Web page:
James Anaya




Special Rapporteur gives expert testimony before the Inter-American Court of Human Rights Print
08 July 2011

peritaje-cidhThe Inter-American Commission on Human Rights called on the Special Rapporteur, James Anaya, to present expert testimony on the principles of consultation and consent, during hearings before the Inter-American Court in the case of the Kichwa indigenous peoples of Sarayaku vs. Ecuador on 7 July. The Special Rapporteur presented a short statement on the issue, and responded to a series of questions by representatives of the Sarayaku community, the Inter-American Commission, the State of Ecuador, and the judges of the Inter-American Court.

See the Special Rapporteur's statement here (Spanish only).  -  See webcast.

Perú: Dialogue between government and indigenous peoples must prevail after protests in the Puno region Print
07 July 2011

anayaOn 6 July 2011, the Special Rapporteur issued a public statement in which he urged the Government of Peru and the indigenous leaders in the department of Puno to maintain a dialogue process in order to peacefully resolve conflicts related to mining and oil activities in the region following the recent violence that occurred in the city of Juliaca where five people were killed and over 30 injured. According to the Rapporteur, measures should be agreed upon "such as consultation mechanisms with indigenous peoples, which can be adopted in the context of these extractive activities, in addition to measures addressing the problems associated with harmful effects generated by the mining activity in the region ".

He called for the respect of the right to life and other fundamental human rights during the carrying out of legitimate protests in defense of indigenous peoples’ rights as well as in the response from the police. Similarly, he stressed the need for the Government to clarify the events that occurred during the protests of 24 June in Juliaca and to diligently proceed to investigate, prosecute and punish those responsible for the deaths that occurred.

See: Public Statement  (spanish)

Tags: Peru
Bill on Indigenous Jurisdiction in Ecuador must take indigenous peoples’ laws, customs, and traditions as its starting point Print
22 June 2011

video conferencie On June 16, 2011, the Special Rapporteur participated in a videoconference with members of the Justice and Structure Commission of the Ecuadorean National Assembly where he presented his observations and recommendations concerning the bill on Coordination and Cooperation between Indigenous and National Justice Systems to the Commission members, other Assembly members, State officials and members of civil society present at the main hall of the National Assembly. The Special Rapporteur stressed the importance of using as a starting point, the actual exercise of jurisdiction by indigenous peoples based on their own norms and cultures in order to address critical issues such as the subject matter, personal and territorial jurisdiction that indigenous authorities in charge of administering justice would have. He also highlighted the need that the discussion of these issues not be based on negative perceptions about indigenous justice systems in the country and to avoid any unjustified restriction of indigenous peoples’ rights of self-government, self-determination and cultural integrity.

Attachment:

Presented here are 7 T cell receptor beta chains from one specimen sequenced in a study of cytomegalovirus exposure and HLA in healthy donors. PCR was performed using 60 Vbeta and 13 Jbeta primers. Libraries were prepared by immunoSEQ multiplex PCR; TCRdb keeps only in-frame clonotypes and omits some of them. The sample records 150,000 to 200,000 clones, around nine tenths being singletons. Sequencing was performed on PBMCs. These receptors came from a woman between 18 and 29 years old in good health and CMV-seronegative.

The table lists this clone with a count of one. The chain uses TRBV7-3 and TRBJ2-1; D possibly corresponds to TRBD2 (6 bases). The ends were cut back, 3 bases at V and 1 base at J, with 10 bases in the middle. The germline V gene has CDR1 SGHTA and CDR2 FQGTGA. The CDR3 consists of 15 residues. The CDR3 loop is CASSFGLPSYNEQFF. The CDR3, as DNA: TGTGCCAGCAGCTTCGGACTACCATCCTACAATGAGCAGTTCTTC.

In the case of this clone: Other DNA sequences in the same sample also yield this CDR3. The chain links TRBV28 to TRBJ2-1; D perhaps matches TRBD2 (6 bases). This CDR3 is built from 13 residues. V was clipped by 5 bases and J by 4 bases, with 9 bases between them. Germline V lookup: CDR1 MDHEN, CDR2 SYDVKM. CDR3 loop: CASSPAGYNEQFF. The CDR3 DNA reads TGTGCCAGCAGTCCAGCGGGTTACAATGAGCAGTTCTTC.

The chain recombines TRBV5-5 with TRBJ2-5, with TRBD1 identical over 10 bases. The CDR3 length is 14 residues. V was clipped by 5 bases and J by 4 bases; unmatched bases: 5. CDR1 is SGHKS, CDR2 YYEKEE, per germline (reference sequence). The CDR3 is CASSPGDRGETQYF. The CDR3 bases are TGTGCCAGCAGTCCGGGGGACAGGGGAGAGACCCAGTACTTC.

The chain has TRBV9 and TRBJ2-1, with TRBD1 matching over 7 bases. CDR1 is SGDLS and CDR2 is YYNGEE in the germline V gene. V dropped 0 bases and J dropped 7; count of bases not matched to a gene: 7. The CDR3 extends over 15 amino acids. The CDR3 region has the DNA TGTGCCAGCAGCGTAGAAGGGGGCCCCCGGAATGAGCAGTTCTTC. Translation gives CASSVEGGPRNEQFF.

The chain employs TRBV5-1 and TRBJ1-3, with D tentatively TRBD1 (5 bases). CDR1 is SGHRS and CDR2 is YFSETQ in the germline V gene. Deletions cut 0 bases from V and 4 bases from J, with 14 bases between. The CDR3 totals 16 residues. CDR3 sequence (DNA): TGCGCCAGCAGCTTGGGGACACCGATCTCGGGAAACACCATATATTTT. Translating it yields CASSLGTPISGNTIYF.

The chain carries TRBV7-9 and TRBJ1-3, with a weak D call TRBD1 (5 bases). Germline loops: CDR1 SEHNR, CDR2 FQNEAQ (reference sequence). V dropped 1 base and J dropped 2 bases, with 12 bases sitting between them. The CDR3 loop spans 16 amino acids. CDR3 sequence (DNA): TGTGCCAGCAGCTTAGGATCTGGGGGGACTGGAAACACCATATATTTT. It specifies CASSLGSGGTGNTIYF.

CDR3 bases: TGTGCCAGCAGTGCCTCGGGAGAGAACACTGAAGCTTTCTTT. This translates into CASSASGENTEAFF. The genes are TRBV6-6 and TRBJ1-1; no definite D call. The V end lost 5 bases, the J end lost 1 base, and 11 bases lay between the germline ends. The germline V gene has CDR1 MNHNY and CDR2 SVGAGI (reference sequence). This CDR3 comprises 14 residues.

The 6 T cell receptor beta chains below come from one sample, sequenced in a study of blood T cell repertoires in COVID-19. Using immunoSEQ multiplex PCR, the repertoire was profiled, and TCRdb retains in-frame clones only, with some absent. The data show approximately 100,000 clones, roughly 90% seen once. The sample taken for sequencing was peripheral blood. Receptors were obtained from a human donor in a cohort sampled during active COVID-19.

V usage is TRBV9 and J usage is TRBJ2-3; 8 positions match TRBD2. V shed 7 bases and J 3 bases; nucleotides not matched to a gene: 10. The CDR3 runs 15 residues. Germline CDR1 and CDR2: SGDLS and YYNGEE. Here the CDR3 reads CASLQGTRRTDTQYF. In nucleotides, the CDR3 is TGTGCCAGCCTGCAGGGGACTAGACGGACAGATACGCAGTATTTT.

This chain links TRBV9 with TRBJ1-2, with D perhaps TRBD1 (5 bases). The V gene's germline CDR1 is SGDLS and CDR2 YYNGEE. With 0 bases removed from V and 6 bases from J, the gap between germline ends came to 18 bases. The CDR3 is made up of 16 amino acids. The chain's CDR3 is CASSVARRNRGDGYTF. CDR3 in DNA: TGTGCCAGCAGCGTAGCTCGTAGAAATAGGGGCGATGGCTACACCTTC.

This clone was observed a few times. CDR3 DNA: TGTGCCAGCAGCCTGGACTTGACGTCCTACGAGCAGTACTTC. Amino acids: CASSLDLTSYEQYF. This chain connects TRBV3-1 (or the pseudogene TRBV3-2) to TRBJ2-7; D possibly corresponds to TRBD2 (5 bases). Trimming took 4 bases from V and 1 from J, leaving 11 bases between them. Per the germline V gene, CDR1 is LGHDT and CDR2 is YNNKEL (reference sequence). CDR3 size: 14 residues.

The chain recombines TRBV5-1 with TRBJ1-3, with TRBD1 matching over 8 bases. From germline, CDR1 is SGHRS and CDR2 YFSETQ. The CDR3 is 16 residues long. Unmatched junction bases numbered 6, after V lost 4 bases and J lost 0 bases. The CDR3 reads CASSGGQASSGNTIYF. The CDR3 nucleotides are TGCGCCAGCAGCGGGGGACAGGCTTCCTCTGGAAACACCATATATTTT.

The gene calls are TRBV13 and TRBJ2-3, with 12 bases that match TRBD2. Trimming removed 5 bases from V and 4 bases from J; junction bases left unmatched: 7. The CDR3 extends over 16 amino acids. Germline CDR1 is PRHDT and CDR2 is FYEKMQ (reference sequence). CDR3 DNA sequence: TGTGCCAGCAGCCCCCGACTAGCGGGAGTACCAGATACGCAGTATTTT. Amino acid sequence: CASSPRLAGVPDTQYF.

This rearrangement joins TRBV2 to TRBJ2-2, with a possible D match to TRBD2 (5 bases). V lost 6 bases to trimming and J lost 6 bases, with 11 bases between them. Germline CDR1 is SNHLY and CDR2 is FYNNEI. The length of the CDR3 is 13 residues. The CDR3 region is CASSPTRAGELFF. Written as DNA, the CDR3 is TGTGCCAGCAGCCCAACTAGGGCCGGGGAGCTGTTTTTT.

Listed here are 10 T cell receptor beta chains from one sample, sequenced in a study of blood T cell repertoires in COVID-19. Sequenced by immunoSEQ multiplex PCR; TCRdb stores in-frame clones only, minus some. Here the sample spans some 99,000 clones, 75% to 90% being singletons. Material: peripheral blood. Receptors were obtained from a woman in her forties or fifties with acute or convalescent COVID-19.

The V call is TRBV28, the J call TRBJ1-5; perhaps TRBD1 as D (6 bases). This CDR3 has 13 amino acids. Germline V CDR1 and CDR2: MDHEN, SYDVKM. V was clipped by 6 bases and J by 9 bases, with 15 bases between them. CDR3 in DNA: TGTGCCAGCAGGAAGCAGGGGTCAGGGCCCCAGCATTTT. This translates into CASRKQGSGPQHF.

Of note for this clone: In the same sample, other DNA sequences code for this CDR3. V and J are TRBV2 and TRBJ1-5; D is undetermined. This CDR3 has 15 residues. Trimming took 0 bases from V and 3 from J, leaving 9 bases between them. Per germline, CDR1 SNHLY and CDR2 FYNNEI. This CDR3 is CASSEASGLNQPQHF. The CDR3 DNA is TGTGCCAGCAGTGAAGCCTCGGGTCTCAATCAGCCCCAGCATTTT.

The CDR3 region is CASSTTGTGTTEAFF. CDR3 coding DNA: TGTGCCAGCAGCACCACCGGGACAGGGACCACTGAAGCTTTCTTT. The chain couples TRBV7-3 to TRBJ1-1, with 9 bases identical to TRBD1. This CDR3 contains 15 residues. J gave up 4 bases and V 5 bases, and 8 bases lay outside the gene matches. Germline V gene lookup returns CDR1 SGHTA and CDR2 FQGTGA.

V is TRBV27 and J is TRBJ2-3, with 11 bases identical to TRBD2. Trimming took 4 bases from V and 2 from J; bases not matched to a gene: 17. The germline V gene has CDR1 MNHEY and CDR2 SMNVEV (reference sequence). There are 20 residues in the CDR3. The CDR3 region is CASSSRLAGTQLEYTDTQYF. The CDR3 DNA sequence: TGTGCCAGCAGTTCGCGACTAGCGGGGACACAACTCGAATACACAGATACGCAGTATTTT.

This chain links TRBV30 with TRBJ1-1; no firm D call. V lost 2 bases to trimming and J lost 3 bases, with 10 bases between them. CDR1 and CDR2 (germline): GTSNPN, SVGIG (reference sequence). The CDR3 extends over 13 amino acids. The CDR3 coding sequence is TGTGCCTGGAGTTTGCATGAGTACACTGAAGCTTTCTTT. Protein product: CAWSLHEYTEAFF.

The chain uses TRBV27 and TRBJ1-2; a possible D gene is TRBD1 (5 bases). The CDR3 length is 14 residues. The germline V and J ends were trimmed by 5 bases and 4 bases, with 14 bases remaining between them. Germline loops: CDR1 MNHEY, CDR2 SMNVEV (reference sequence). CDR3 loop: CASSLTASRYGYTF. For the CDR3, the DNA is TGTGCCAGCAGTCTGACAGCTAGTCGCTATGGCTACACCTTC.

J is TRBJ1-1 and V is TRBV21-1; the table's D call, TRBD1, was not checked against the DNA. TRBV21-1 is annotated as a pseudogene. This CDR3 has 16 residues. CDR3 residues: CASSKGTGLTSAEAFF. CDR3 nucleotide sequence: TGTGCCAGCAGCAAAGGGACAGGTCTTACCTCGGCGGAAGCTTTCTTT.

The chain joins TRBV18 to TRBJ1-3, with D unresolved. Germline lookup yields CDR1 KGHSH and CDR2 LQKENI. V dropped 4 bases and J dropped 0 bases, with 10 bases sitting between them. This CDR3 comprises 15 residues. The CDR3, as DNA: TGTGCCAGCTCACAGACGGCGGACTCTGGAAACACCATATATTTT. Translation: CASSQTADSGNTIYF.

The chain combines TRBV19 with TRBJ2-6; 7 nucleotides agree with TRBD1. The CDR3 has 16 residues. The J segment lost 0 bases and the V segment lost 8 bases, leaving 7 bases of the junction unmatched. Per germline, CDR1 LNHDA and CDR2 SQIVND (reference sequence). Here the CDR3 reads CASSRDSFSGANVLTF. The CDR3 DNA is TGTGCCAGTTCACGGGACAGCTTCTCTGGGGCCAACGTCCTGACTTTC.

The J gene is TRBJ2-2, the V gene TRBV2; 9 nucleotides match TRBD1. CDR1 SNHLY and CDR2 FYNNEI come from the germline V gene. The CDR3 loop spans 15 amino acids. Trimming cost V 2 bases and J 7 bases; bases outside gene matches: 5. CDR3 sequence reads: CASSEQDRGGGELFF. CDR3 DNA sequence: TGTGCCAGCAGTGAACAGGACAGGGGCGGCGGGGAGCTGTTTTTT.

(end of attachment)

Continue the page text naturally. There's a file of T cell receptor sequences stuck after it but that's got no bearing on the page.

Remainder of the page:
See the Webcast here.[spanish]


Tags: Ecuador
U.S. Senate Committee on Indian Affairs holds hearing on the UN Declaration on the Rights of Indigenous Peoples Print
10 June 2011

unsr-us-senateThe Special Rapporteur was among a number of experts and indigenous leaders who testified at a hearing of the United States Committee on Indian Affairs entitled, "Setting the Standard: The Domestic Policy Implication of the UN Declaration on the Rights of Indigenous Peoples," held in Washington, D.C. on June 9, 2011.

Information on the hearing can be found here.  Webcast here.
See the testimony of the Special Rapporteur before the Committee.


Special Rapporteur makes recommendations to address situation of El Diquís dam in Costa Rica Print
02 June 2011

costarica-mapThe Special Rapporteur released his observations and recommendations on the measures needed to address the human rights concerns related to the proposed construction of the Diquís hydroelectric project in Costa Rica. If built according to current plans, the project will result in the flooding of ten percent of the traditional territory of the Teribe people, and will also impact other indigenous groups in the area. In his note on the situation, the Special Rapporteur provided detailed observations on the measures needed to consult with affected indigenous groups, making the specific recommendation that a team of independent experts be formed to help facilitate the consultation process. The Special Rapporteur also recommended that the Government address underlying issues affecting indigenous peoples in the country, specifically in relation to land tenure, representation, and the advancing of a law on indigenous peoples. See full note here [Spanish only].